How Dawn Staley and South Carolina’s defense shut down Iowa’s Caitlin Clark to fuel perfect finish

CLEVELAND – South Carolina coach Dawn Staley heard talking during the final media timeout. 

The Gamecocks had an eight-point lead against Iowa in a battle of No. 1 seeds in the women’s national championship game, but Caitlin Clark had 30 points and the Hawkeyes were one Logo 3 or two away from making it interesting at Rocket Mortgage FieldHouse. 

“When there was a timeout called, you could hear all of the players, all of them, just talk about how we needed to have stops,” Staley said. “It wasn’t just the players that were in the game; it was the players that were sitting on the bench. ‘Hey, we can’t give up a 3. Hey, you’ve got to show.’” 

Iowa scored on Sydney Affolter’s three-point play with 4:13 remaining – but the Hawkeyes didn’t score again. No. 1 South Carolina won 87-75 and completed the perfect season. 

Caitlin Clark poured in 41 points, eight assists and six rebounds in a 77-73 upset against the Gamecocks in the Final Four last season. This time, South Carolina let the defense do the talking. 

“I mean, it’s incredibly satisfying,” Staley said. “You have a team full of players who probably felt the lead dwindle to a point where someone like Caitlin, like a five-point lead vs. Iowa is nothing.” 

MORE: Why Caitlin Clark doesn’t need title to enter GOAT debate

How South Carolina shut down Iowa and Caitlin Clark

Staley led the Gamecocks to their third national championship with some expected coaching moves – and some others that worked out. 

South Carolina had a 51-29 rebounding advantage against Iowa. Kamilla Cardoso finished with 15 points and 17 rebounds, and Chloe Kitts had 11 points and 10 rebounds. That inside advantage was expected. 

Staley put Raven Johnson on Clark in the second quarter. The Iowa superstar had 18 points with three 3-pointers in the first quarter. Johnson – who promised this season would be a “revenge tour” – took that challenge personally. 

“I studied her moves, and I was ready,” Johnson said. “I had confidence this year. I was telling myself last year’s not going to happen again.” 

Clark was 1 of 8 in the second quarter and 4 of 14 in the second half. Yes, it was 30 points, but on 10 of 28 shooting for the game. 

“We wanted her to get her points in an inefficient way,” Staley said. “Like, I look at the stat sheet, it’s beautiful. It’s like, if she scores — if she’s shooting 50 percent, we lose the basketball game.”

South Carolina also had a 37-0 scoring advantage from bench players. Tessa Johnson scored 19 points. The Gamecocks stretched their lead to 68-57 in the third quarter after Johnson and Bree Hall combined for three 3-pointers. 

Then South Carolina put the clamps on. Clark did not score in the final four minutes. The emotion overcame Staley, who was off the bench more than usual in this game. She kept after the officials. She encouraged players. Staley enjoyed this one a little more – perhaps because it came in a landmark season for the women’s game. 

“Well, it was emotional for me because of how it ended last year. I’ll leave that there,” Staley said. “I was emotional at the beginning of the game because I didn’t want what happened last year to happen this year. So I was handling things in real-time, not afterwards, I’m going to move to handling things in real-time and not having to wait until there’s an ending that shouldn’t be.”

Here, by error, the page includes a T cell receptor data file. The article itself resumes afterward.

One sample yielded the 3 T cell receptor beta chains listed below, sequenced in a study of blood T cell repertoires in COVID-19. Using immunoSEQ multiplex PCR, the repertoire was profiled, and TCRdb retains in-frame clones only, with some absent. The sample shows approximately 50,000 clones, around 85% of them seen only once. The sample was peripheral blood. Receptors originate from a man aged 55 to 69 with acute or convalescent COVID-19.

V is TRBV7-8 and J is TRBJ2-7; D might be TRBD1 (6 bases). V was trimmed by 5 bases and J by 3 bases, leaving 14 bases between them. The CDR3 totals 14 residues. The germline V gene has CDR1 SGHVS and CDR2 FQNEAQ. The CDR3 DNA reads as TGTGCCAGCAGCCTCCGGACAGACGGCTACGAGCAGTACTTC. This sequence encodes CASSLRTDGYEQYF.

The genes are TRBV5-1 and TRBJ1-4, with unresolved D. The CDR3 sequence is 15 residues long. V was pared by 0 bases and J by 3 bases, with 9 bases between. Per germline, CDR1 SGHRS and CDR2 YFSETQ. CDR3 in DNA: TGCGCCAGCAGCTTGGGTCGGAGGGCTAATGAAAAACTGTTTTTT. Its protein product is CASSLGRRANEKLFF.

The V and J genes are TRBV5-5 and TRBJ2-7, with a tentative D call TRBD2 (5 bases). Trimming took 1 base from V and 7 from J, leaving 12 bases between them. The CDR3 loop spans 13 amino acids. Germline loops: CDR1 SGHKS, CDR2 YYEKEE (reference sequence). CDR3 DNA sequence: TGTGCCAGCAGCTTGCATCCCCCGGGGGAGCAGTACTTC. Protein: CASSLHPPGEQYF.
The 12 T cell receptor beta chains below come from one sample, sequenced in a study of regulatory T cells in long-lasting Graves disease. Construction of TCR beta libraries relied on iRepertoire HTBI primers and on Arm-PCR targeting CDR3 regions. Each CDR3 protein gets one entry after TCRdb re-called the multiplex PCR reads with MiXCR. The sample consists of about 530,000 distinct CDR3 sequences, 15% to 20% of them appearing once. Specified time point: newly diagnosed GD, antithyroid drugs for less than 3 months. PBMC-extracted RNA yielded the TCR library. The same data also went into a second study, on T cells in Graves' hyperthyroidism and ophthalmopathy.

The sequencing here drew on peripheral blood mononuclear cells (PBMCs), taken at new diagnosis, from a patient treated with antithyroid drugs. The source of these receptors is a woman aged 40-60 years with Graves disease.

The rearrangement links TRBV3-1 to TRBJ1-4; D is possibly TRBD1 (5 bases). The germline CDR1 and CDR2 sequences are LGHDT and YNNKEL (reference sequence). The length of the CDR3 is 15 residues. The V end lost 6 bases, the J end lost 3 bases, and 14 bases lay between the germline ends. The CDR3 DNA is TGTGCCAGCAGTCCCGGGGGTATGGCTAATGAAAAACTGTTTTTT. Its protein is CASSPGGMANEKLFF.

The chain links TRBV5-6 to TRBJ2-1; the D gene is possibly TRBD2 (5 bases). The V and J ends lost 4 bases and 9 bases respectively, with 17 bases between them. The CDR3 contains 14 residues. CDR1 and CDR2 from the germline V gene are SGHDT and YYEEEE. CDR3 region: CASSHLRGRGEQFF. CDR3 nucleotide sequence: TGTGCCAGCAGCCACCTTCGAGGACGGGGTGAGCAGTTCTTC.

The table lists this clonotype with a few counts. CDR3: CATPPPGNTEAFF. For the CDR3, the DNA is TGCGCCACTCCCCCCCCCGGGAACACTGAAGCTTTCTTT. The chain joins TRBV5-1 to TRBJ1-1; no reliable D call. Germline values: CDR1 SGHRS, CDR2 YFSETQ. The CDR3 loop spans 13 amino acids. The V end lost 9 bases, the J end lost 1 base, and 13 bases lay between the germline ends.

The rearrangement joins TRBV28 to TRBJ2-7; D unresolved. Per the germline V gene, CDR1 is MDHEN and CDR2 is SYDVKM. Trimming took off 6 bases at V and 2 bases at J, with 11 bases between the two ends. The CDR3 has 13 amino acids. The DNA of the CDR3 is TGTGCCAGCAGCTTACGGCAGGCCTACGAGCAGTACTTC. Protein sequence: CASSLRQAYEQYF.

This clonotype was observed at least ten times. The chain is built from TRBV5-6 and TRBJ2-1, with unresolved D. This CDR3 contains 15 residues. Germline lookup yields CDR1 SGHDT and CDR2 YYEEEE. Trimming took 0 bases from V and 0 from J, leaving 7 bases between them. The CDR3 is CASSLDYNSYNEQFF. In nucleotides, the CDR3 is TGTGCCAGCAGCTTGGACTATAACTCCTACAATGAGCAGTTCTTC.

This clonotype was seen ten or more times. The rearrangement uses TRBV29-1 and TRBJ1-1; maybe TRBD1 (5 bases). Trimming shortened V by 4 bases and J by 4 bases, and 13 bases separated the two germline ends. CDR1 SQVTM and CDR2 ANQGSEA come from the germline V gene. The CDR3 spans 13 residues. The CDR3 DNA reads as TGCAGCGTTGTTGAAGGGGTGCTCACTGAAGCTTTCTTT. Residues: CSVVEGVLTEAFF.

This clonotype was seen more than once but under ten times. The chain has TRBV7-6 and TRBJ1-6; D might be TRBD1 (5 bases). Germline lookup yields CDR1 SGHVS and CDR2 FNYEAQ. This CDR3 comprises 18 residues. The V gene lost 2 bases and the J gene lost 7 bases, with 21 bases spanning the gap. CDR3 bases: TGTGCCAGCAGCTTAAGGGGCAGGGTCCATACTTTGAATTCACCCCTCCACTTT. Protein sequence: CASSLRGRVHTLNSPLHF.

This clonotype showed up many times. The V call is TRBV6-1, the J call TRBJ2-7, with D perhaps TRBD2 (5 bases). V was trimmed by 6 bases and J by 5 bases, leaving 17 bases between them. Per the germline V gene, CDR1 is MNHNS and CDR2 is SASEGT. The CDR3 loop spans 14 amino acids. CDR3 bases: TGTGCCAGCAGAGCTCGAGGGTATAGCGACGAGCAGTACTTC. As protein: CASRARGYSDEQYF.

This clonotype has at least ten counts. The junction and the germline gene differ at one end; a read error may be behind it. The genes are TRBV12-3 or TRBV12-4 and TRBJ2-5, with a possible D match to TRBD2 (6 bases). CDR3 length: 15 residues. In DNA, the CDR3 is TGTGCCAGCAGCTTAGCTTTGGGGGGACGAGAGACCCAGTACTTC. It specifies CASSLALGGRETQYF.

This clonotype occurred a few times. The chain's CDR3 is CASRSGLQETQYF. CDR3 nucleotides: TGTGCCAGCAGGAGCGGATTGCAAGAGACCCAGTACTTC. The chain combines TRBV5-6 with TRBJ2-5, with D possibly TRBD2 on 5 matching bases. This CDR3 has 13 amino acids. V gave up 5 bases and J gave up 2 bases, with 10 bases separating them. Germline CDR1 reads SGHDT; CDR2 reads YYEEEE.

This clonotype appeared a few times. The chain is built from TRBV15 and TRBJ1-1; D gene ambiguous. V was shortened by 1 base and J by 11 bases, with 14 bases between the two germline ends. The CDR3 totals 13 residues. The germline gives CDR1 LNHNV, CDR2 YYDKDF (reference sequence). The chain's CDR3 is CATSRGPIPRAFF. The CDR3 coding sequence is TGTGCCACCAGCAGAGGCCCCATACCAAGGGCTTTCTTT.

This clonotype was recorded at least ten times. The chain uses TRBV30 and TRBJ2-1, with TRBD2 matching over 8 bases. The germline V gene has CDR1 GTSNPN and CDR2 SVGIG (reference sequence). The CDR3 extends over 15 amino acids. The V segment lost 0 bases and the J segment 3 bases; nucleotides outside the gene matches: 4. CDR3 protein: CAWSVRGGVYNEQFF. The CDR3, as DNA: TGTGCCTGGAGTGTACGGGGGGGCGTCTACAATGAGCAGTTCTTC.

MORE: How Tessa Johnson, Gamecocks bench helped South Carolina beat Iowa

Dawn Staley and other three-time national champion coaches 

The ending is perfect for Staley. She won her third national championship as a coach. The only other four coaches with three or more national championships are Geno Auriemma (11), Pat Summitt (8), Kim Mulkey (4) and Tara VanDerveer (3). 

South Carolina finished undefeated, which joined an exclusive list that includes six UConn teams (1994-95, 2001-02, 2008-09, 2009-10, 2013-14, 2015-16), Texas (1985-86), Tennessee (1997-98) and Baylor (2011-12). 

Where does that put Staley in those greatest coach conversations? 

“The GOAT, you mean the Dawn Staley?” Johnson asked back. “It means a lot just to play – just to learn from her. She’s like a mom. I mean, I don’t know, I go to her about everything. I could joke around with her. I could do anything, just anything. She’s like a mom, like a home away from home. It’s a home-away-from-home feeling.” 

Cardoso – the center who kept South Carolina’s unbeaten season alive with a 3-point buzzer beater for a 74-73 victory on March 9 and dominated the Final Four – broke down in tears. 

“I feel like, especially me, I’m international, and I don’t have my family here,” Cardoso said. “She’s just like a family for me, a family away from home. And I’m just so thankful to have her as a coach.” 

MORE: LeBron James, Angel Reese headline social media tributes to Dawn Staley

The beat will go on. In a landmark season for the sport, the Gamecocks were not always the top headline, perhaps with the exception of the in-game scuffle with LSU in the SEC championship game on March 10. 

Yet Staley was ready for this Final Four. She wore a “Game On” visor on Thursday and declared, “I want to win.” Then the Gamecocks went out and did that in dominating fashion against No. 3 NC State and Iowa. 

Why does this dynasty not get more attention? Staley has an answer. 

“It means that we have quietly done things, in my opinion, the right way,” Staley said. “We find the right pieces to help us. We really do things the right way. We’re very disciplined in how we approach basketball.

“I don’t think that’s talked about enough, what we’ve been able to do, and I don’t know why. And I really don’t care why. We’re going to keep doing what we’re doing the right way, whether we are the popular or unpopular successful programs in the country. We’re going to keep doing it that way.” 

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